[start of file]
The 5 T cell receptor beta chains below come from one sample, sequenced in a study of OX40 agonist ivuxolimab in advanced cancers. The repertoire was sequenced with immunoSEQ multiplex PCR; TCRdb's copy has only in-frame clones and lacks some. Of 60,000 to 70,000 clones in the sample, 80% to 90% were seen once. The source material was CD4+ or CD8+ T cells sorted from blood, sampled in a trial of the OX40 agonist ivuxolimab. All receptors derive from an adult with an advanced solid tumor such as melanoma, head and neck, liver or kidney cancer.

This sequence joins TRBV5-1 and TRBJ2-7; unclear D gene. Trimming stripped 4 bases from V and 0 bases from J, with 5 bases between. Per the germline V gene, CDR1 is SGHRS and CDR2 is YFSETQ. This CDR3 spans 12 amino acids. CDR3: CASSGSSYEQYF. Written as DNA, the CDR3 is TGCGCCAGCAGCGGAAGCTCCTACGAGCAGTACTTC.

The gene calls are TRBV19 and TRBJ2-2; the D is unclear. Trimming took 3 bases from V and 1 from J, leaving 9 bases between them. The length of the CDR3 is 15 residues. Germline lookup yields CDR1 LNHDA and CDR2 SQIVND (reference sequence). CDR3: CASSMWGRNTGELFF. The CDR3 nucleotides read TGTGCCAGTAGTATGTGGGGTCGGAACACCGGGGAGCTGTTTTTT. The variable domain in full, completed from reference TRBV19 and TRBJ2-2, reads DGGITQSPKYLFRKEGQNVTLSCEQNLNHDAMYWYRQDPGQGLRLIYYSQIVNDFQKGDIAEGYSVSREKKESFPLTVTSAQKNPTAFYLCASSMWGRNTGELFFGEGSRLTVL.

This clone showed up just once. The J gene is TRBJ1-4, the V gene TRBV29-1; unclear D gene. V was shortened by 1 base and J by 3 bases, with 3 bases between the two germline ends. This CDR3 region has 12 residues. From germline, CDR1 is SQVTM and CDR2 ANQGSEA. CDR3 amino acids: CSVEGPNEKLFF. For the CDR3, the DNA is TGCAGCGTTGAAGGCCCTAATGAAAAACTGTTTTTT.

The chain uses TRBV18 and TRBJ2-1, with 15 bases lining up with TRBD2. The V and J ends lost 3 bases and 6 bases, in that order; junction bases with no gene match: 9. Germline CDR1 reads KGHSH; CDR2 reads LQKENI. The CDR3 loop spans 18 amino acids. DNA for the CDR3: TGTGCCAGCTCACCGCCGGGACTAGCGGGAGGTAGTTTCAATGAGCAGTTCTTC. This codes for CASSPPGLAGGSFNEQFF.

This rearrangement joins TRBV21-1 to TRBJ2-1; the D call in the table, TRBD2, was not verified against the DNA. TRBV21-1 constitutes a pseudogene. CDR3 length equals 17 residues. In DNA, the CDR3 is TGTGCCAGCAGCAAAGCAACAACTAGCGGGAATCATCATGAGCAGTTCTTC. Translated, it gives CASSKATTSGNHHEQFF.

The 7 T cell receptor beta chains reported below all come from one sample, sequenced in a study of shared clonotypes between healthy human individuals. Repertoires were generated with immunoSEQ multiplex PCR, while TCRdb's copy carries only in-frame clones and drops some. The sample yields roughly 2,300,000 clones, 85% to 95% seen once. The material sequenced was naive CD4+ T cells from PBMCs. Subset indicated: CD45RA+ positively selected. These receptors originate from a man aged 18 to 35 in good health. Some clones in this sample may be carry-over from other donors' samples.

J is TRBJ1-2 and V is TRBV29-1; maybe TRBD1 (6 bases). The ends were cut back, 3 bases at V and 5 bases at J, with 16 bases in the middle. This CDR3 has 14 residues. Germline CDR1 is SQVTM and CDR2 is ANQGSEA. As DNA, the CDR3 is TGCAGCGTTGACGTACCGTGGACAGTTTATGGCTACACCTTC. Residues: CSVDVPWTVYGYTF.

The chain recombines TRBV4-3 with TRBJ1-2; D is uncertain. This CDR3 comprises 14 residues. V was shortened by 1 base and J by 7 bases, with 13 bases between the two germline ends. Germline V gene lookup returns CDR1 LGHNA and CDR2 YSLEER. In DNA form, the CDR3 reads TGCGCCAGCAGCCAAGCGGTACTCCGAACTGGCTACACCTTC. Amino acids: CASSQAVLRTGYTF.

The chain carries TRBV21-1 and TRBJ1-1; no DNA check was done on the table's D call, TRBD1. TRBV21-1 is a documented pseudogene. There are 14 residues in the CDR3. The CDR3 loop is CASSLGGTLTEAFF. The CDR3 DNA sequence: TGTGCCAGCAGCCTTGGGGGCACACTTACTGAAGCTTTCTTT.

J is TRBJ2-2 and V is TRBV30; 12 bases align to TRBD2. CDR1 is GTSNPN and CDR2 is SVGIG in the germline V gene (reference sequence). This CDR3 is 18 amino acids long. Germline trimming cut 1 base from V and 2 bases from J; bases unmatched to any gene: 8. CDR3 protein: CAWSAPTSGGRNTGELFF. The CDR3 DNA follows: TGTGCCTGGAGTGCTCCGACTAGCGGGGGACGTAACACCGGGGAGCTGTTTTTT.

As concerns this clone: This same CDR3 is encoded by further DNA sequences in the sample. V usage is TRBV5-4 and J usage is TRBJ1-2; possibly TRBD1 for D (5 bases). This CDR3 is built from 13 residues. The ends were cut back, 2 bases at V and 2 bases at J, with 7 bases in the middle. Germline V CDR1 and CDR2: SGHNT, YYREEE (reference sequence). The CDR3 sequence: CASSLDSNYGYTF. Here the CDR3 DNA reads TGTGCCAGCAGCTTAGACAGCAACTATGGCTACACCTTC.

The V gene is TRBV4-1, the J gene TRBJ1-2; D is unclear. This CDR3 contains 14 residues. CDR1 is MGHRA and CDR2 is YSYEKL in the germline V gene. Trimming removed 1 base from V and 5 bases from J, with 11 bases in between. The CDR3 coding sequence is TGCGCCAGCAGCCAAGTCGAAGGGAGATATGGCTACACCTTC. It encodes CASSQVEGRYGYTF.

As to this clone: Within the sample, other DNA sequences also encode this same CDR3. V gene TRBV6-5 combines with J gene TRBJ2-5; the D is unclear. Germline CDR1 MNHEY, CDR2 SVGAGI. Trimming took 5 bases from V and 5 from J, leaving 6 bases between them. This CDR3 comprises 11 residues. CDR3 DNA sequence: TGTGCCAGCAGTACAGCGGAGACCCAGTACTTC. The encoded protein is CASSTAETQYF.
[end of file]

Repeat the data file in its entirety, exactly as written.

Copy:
The 5 T cell receptor beta chains below come from one sample, sequenced in a study of OX40 agonist ivuxolimab in advanced cancers. The repertoire was sequenced with immunoSEQ multiplex PCR; TCRdb's copy has only in-frame clones and lacks some. Of 60,000 to 70,000 clones in the sample, 80% to 90% were seen once. The source material was CD4+ or CD8+ T cells sorted from blood, sampled in a trial of the OX40 agonist ivuxolimab. All receptors derive from an adult with an advanced solid tumor such as melanoma, head and neck, liver or kidney cancer.

This sequence joins TRBV5-1 and TRBJ2-7; unclear D gene. Trimming stripped 4 bases from V and 0 bases from J, with 5 bases between. Per the germline V gene, CDR1 is SGHRS and CDR2 is YFSETQ. This CDR3 spans 12 amino acids. CDR3: CASSGSSYEQYF. Written as DNA, the CDR3 is TGCGCCAGCAGCGGAAGCTCCTACGAGCAGTACTTC.

The gene calls are TRBV19 and TRBJ2-2; the D is unclear. Trimming took 3 bases from V and 1 from J, leaving 9 bases between them. The length of the CDR3 is 15 residues. Germline lookup yields CDR1 LNHDA and CDR2 SQIVND (reference sequence). CDR3: CASSMWGRNTGELFF. The CDR3 nucleotides read TGTGCCAGTAGTATGTGGGGTCGGAACACCGGGGAGCTGTTTTTT. The variable domain in full, completed from reference TRBV19 and TRBJ2-2, reads DGGITQSPKYLFRKEGQNVTLSCEQNLNHDAMYWYRQDPGQGLRLIYYSQIVNDFQKGDIAEGYSVSREKKESFPLTVTSAQKNPTAFYLCASSMWGRNTGELFFGEGSRLTVL.

This clone showed up just once. The J gene is TRBJ1-4, the V gene TRBV29-1; unclear D gene. V was shortened by 1 base and J by 3 bases, with 3 bases between the two germline ends. This CDR3 region has 12 residues. From germline, CDR1 is SQVTM and CDR2 ANQGSEA. CDR3 amino acids: CSVEGPNEKLFF. For the CDR3, the DNA is TGCAGCGTTGAAGGCCCTAATGAAAAACTGTTTTTT.

The chain uses TRBV18 and TRBJ2-1, with 15 bases lining up with TRBD2. The V and J ends lost 3 bases and 6 bases, in that order; junction bases with no gene match: 9. Germline CDR1 reads KGHSH; CDR2 reads LQKENI. The CDR3 loop spans 18 amino acids. DNA for the CDR3: TGTGCCAGCTCACCGCCGGGACTAGCGGGAGGTAGTTTCAATGAGCAGTTCTTC. This codes for CASSPPGLAGGSFNEQFF.

This rearrangement joins TRBV21-1 to TRBJ2-1; the D call in the table, TRBD2, was not verified against the DNA. TRBV21-1 constitutes a pseudogene. CDR3 length equals 17 residues. In DNA, the CDR3 is TGTGCCAGCAGCAAAGCAACAACTAGCGGGAATCATCATGAGCAGTTCTTC. Translated, it gives CASSKATTSGNHHEQFF.

The 7 T cell receptor beta chains reported below all come from one sample, sequenced in a study of shared clonotypes between healthy human individuals. Repertoires were generated with immunoSEQ multiplex PCR, while TCRdb's copy carries only in-frame clones and drops some. The sample yields roughly 2,300,000 clones, 85% to 95% seen once. The material sequenced was naive CD4+ T cells from PBMCs. Subset indicated: CD45RA+ positively selected. These receptors originate from a man aged 18 to 35 in good health. Some clones in this sample may be carry-over from other donors' samples.

J is TRBJ1-2 and V is TRBV29-1; maybe TRBD1 (6 bases). The ends were cut back, 3 bases at V and 5 bases at J, with 16 bases in the middle. This CDR3 has 14 residues. Germline CDR1 is SQVTM and CDR2 is ANQGSEA. As DNA, the CDR3 is TGCAGCGTTGACGTACCGTGGACAGTTTATGGCTACACCTTC. Residues: CSVDVPWTVYGYTF.

The chain recombines TRBV4-3 with TRBJ1-2; D is uncertain. This CDR3 comprises 14 residues. V was shortened by 1 base and J by 7 bases, with 13 bases between the two germline ends. Germline V gene lookup returns CDR1 LGHNA and CDR2 YSLEER. In DNA form, the CDR3 reads TGCGCCAGCAGCCAAGCGGTACTCCGAACTGGCTACACCTTC. Amino acids: CASSQAVLRTGYTF.

The chain carries TRBV21-1 and TRBJ1-1; no DNA check was done on the table's D call, TRBD1. TRBV21-1 is a documented pseudogene. There are 14 residues in the CDR3. The CDR3 loop is CASSLGGTLTEAFF. The CDR3 DNA sequence: TGTGCCAGCAGCCTTGGGGGCACACTTACTGAAGCTTTCTTT.

J is TRBJ2-2 and V is TRBV30; 12 bases align to TRBD2. CDR1 is GTSNPN and CDR2 is SVGIG in the germline V gene (reference sequence). This CDR3 is 18 amino acids long. Germline trimming cut 1 base from V and 2 bases from J; bases unmatched to any gene: 8. CDR3 protein: CAWSAPTSGGRNTGELFF. The CDR3 DNA follows: TGTGCCTGGAGTGCTCCGACTAGCGGGGGACGTAACACCGGGGAGCTGTTTTTT.

As concerns this clone: This same CDR3 is encoded by further DNA sequences in the sample. V usage is TRBV5-4 and J usage is TRBJ1-2; possibly TRBD1 for D (5 bases). This CDR3 is built from 13 residues. The ends were cut back, 2 bases at V and 2 bases at J, with 7 bases in the middle. Germline V CDR1 and CDR2: SGHNT, YYREEE (reference sequence). The CDR3 sequence: CASSLDSNYGYTF. Here the CDR3 DNA reads TGTGCCAGCAGCTTAGACAGCAACTATGGCTACACCTTC.

The V gene is TRBV4-1, the J gene TRBJ1-2; D is unclear. This CDR3 contains 14 residues. CDR1 is MGHRA and CDR2 is YSYEKL in the germline V gene. Trimming removed 1 base from V and 5 bases from J, with 11 bases in between. The CDR3 coding sequence is TGCGCCAGCAGCCAAGTCGAAGGGAGATATGGCTACACCTTC. It encodes CASSQVEGRYGYTF.

As to this clone: Within the sample, other DNA sequences also encode this same CDR3. V gene TRBV6-5 combines with J gene TRBJ2-5; the D is unclear. Germline CDR1 MNHEY, CDR2 SVGAGI. Trimming took 5 bases from V and 5 from J, leaving 6 bases between them. This CDR3 comprises 11 residues. CDR3 DNA sequence: TGTGCCAGCAGTACAGCGGAGACCCAGTACTTC. The encoded protein is CASSTAETQYF.